More than three-quarters of Scots support assisted dying legislation - survey

The poll found at least a two-thirds majority in every constituency and region in Scotland, with a 78% average overall support.

More than three-quarters of Scots support assisted dying legislation – survey STV News

More than three-quarters of Scots are in favour of assisted dying legislation, a survey by campaign group Dignity in Dying has found.

The poll found at least a two-thirds majority in every constituency and region in Scotland, with a 78% average overall support.

It comes as the Assisted Dying for Terminally Ill Adults (Scotland) Bill, proposed by Liberal Democrat MSP Liam McArthur, is published in the Scottish Parliament.

The proposals would enable mentally competent adults with a terminal illness to be legally provided with assistance to end their lives if they wish to do so.

The poll, conducted for campaigners by Opinium, surveyed 4,132 Scottish adults between February 9 and March 15.

It showed 15% of respondents were against the proposals.

However, support was joint highest in Mr McArthur’s Orkney constituency, with 82% in favour, alongside Shetland.

Significant support was also found in North East Fife and Banff and Buchan at 80%, while Moray, mid Fife, Inverness and Nairn reported 79% support.

Opponents of the proposals state the poll does not reflect the change in attitudes to assisted dying once the dangers are highlighted.

Scottish Parliament constituencies across Glasgow had the lowest level of support, with Glasgow Shettleston recording 66%.

First Minister Humza Yousaf’s Glasgow Pollock constituency was also among the lowest, at 67%, equalling support in his predecessor Nicola Sturgeon’s Glasgow Southside seat.

Scottish Labour leader Anas Sarwar’s Glasgow region had 69% support for the Bill, according to the poll.

Both Mr Yousaf and Mr Sarwar have expressed concerns about the Bill.

Mr McArthur said: “It has been clear for many years that an overwhelming majority of the public support a change in the law to allow more choice for dying people at the end of life.

“This latest polling certainly underscores that, while also confirming that this support is to be found right across the country.

“I may be biased, but I am particularly pleased to see Orkney and Shetland at the top of the list when it comes to levels of support for assisted dying.

“It is increasingly clear that the current ban on assisted dying is failing too many dying Scots at the end of life, despite the very best efforts of palliative care.

“Too often, it leaves patients facing difficult and traumatic deaths that impact not just them, but those they leave behind. We can and must do better.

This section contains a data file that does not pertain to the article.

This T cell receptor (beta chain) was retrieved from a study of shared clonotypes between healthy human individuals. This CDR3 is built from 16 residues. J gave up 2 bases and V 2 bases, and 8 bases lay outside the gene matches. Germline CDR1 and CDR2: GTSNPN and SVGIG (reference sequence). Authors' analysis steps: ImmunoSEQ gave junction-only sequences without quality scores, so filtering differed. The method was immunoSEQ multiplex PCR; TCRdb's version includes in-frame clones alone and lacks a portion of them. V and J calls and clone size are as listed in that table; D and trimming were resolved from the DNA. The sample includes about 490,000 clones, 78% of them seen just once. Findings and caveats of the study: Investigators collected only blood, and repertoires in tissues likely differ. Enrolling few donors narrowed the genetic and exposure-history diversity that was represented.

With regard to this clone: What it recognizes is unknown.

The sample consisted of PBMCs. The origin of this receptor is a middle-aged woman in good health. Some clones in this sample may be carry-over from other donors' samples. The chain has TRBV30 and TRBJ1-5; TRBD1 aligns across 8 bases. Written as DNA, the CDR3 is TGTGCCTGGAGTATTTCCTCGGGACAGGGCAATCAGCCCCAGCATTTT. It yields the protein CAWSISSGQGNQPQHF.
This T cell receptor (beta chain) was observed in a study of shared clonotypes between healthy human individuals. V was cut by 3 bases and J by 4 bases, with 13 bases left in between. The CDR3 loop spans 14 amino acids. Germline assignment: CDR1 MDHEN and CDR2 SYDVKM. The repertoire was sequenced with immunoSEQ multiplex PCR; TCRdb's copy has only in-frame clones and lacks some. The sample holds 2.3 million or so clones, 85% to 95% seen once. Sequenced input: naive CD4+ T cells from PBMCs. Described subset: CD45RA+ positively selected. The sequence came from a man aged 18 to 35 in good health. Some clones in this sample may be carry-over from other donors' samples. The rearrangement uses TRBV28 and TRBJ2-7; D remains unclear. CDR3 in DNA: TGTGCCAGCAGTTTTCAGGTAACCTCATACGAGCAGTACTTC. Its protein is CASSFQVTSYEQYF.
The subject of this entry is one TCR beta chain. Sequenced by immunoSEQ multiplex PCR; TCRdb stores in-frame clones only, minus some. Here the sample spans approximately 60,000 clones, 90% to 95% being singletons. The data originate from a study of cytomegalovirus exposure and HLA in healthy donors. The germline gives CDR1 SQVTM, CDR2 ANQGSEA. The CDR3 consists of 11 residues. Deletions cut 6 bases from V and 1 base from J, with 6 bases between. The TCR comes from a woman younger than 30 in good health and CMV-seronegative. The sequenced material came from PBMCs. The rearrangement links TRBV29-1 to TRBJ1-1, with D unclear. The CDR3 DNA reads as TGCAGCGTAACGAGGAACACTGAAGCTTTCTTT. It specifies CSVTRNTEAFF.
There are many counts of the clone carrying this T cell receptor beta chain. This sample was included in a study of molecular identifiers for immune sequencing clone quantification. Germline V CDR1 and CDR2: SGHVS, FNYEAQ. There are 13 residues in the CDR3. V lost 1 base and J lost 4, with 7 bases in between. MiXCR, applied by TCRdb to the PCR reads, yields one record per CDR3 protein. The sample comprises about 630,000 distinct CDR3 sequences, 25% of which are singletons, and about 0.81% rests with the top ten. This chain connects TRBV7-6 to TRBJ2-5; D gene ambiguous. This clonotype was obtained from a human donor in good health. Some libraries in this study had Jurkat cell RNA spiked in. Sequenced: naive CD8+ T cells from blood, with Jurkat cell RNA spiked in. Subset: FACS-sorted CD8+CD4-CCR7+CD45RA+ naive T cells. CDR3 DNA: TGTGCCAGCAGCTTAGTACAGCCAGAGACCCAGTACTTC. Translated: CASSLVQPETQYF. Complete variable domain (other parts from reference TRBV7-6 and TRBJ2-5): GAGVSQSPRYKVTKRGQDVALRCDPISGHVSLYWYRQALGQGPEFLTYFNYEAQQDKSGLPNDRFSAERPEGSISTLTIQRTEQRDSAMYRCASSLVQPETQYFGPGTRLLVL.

“In keeping with similar laws we see operating successfully in the US, Australia and New Zealand, my proposals would be robustly safeguarded to ensure the process works as intended.

“I hope that as they consider the provisions of my Bill, MSP colleagues will look at the compelling evidence supporting a change in the law, as well as the strong support amongst their constituents, and ensure we pass legislation that better meets the needs of dying people here in Scotland.

“Once we’ve passed this Bill, we’ll wonder why on Earth it took us so long to do so.”

Dr Gordon Macdonald, chief executive of Care Not Killing, which opposes the Bill, said support falls below 50% once the harms are presented.

He said: “The lack of effective safeguards has always been one of the key issues with assisted suicide and euthanasia. In countries which have legalised assisted suicide and euthanasia a culture of death becomes established. There are real risks to vulnerable people that they will be pressured to end their lives prematurely.”

He continued: “Scotland has a proud history of helping the most vulnerable and that extends to those at the end of their lives. We should be helping people to live through investing in better palliative care not trying to facilitate premature death.

“Ultimately, the only poll that matters is that of 129 MSPs and in a free vote they have twice previously voted against legalisation and I am confident that will happen again this time.”

Dr Ashley Frawley, spokesperson for the Better Way campaign, said: “We need to be clear that people’s decisions on “assisted dying” will be influenced by a wide range of factors, arising from their personal lives, and society more widely. 

“There is great potential for injustice in this. The way a terminally ill person experiencing healthcare inequality, poverty, addiction, homelessness, or loneliness approaches ‘assisted dying’ will be wholly different to the way a person not facing these challenges approaches it.

“Ultimately, we would see disadvantaged people opting for ‘assisted deaths’ because they feel that life isn’t worth living any more. Others in society would choose not to end their lives because they are well-off, supported and valued enough to choose this path.

“The introduction of ‘assisted dying’ will compound existing inequalities – and no amount of good will, or legislative drafting, would prevent this.”

STV News is now on WhatsApp

Get all the latest news from around the country

Follow STV News
Follow STV News on WhatsApp

Scan the QR code on your mobile device for all the latest news from around the country

WhatsApp channel QR Code
Posted in